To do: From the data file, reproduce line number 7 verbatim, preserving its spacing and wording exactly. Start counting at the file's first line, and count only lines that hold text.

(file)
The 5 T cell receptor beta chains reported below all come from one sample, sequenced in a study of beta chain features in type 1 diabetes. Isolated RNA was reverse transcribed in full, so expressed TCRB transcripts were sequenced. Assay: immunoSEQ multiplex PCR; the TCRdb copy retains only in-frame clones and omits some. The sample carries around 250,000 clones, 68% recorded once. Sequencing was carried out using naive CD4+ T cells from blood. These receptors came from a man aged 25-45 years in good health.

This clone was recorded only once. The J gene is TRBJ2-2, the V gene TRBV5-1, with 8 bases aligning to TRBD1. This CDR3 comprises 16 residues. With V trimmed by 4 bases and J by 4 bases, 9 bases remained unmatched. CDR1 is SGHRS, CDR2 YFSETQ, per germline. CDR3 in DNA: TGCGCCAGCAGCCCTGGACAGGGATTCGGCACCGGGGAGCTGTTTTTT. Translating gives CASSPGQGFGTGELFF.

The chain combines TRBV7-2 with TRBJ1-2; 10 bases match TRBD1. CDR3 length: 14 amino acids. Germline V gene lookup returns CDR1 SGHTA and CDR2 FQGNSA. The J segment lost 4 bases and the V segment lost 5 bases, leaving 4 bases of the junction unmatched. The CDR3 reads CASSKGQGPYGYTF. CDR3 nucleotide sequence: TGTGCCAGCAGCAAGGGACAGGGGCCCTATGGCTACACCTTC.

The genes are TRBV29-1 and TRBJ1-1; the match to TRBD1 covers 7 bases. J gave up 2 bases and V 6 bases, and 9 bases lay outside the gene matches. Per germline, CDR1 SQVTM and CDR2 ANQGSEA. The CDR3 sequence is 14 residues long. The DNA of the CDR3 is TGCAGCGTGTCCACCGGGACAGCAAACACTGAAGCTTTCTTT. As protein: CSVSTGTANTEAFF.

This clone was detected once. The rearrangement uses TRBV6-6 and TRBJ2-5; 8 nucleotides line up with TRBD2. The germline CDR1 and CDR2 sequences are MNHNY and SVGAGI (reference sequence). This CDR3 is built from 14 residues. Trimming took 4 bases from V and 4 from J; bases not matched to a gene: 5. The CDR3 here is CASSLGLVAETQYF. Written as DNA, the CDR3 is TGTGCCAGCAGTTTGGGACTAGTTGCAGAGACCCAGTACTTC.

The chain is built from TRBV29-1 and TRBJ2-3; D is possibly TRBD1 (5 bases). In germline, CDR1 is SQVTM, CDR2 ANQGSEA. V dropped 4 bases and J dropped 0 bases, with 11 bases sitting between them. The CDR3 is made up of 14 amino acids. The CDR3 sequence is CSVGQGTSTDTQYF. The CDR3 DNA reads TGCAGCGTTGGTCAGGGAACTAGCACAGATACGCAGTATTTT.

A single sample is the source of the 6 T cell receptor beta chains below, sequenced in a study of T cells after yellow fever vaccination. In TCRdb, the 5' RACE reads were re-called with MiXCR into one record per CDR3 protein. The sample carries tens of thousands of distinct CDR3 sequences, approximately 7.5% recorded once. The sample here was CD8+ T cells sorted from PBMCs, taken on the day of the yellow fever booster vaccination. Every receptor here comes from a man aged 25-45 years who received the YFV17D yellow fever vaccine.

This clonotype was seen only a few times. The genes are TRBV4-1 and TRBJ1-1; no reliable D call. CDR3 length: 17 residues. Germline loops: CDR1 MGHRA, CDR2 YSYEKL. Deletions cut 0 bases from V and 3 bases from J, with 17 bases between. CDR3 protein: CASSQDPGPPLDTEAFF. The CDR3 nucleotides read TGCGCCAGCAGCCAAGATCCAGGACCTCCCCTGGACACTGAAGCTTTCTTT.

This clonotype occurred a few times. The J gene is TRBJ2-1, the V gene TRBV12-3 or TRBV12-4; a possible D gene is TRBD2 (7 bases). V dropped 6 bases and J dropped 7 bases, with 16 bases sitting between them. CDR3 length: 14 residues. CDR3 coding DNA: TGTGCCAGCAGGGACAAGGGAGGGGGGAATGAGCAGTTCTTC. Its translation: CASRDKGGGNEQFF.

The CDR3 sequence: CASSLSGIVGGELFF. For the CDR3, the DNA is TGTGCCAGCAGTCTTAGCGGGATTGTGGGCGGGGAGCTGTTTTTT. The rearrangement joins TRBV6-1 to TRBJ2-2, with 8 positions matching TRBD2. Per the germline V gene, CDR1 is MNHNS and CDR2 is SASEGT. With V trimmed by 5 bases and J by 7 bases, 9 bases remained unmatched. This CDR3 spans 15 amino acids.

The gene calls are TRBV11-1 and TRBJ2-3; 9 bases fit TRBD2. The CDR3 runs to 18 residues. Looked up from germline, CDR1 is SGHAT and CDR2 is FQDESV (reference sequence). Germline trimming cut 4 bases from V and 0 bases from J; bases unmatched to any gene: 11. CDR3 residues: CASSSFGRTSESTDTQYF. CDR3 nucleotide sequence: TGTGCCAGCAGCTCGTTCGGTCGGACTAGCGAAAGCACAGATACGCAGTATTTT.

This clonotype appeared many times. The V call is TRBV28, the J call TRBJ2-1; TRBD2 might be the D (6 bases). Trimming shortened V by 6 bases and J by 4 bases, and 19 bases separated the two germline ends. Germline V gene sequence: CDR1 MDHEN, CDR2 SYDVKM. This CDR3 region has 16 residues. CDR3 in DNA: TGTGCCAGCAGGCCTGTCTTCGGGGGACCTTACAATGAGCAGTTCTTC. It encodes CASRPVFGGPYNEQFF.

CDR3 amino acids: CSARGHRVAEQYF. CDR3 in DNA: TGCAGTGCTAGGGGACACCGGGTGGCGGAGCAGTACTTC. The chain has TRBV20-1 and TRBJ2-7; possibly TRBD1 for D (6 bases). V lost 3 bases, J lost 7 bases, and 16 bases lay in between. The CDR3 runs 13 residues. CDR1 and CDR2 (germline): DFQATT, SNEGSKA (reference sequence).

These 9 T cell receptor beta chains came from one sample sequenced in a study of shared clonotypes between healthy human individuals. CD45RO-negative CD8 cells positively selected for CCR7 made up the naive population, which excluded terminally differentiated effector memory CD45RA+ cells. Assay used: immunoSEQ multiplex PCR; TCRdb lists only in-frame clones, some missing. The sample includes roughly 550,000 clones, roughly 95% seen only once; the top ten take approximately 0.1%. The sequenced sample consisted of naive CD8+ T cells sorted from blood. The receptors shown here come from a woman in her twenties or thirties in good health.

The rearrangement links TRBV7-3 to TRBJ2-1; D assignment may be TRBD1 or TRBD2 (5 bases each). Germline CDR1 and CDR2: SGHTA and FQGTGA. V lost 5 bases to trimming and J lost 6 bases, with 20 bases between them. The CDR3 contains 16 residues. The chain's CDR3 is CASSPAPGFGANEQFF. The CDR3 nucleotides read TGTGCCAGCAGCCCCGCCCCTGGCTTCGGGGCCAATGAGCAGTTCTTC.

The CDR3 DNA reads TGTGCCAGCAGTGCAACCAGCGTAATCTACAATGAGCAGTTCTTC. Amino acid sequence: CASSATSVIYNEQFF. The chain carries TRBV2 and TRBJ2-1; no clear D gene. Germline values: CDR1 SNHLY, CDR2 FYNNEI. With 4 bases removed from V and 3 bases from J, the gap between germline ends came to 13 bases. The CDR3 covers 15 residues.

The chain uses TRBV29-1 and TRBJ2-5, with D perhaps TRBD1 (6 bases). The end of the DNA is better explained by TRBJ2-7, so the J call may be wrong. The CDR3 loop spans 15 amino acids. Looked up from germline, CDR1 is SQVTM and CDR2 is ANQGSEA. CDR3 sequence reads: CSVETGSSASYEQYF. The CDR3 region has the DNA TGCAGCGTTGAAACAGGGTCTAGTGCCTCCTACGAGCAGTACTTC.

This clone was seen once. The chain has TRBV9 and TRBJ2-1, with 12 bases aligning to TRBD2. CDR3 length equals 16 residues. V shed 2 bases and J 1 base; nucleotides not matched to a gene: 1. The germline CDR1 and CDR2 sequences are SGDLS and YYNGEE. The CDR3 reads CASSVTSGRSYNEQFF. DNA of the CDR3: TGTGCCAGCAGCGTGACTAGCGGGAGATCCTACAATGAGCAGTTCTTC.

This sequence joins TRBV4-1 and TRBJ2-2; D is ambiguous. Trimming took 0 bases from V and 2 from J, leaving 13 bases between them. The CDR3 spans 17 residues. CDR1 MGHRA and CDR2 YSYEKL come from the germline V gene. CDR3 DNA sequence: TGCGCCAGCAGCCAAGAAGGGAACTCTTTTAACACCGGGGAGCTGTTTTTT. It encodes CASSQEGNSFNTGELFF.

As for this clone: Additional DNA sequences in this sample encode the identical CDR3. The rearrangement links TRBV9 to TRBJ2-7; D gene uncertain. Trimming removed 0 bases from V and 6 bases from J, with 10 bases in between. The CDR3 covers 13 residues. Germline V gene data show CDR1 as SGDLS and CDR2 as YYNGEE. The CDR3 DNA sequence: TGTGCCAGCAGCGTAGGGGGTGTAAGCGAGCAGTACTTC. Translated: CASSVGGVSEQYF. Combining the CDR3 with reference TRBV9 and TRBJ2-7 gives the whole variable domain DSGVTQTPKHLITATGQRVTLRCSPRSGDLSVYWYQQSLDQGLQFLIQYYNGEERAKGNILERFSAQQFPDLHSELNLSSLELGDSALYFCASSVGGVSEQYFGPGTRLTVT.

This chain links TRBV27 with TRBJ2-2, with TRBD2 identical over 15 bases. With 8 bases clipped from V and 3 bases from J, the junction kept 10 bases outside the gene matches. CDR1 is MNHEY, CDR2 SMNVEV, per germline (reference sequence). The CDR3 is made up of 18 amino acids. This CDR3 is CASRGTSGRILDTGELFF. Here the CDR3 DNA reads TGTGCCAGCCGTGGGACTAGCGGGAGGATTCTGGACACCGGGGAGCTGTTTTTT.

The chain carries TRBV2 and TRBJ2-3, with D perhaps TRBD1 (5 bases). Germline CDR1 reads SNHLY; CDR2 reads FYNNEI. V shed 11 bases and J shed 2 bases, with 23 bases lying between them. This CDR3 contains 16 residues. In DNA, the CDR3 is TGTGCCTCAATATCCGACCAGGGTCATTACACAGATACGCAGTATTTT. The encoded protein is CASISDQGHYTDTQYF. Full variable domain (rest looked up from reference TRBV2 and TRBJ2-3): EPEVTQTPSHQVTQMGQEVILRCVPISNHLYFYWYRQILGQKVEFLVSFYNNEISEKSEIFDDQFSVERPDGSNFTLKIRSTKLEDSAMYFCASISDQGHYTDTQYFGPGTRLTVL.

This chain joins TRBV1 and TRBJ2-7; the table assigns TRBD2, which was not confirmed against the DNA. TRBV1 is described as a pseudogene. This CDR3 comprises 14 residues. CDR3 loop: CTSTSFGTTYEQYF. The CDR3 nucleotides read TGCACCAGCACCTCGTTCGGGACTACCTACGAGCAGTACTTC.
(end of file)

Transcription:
A single sample is the source of the 6 T cell receptor beta chains below, sequenced in a study of T cells after yellow fever vaccination. In TCRdb, the 5' RACE reads were re-called with MiXCR into one record per CDR3 protein. The sample carries tens of thousands of distinct CDR3 sequences, approximately 7.5% recorded once. The sample here was CD8+ T cells sorted from PBMCs, taken on the day of the yellow fever booster vaccination. Every receptor here comes from a man aged 25-45 years who received the YFV17D yellow fever vaccine.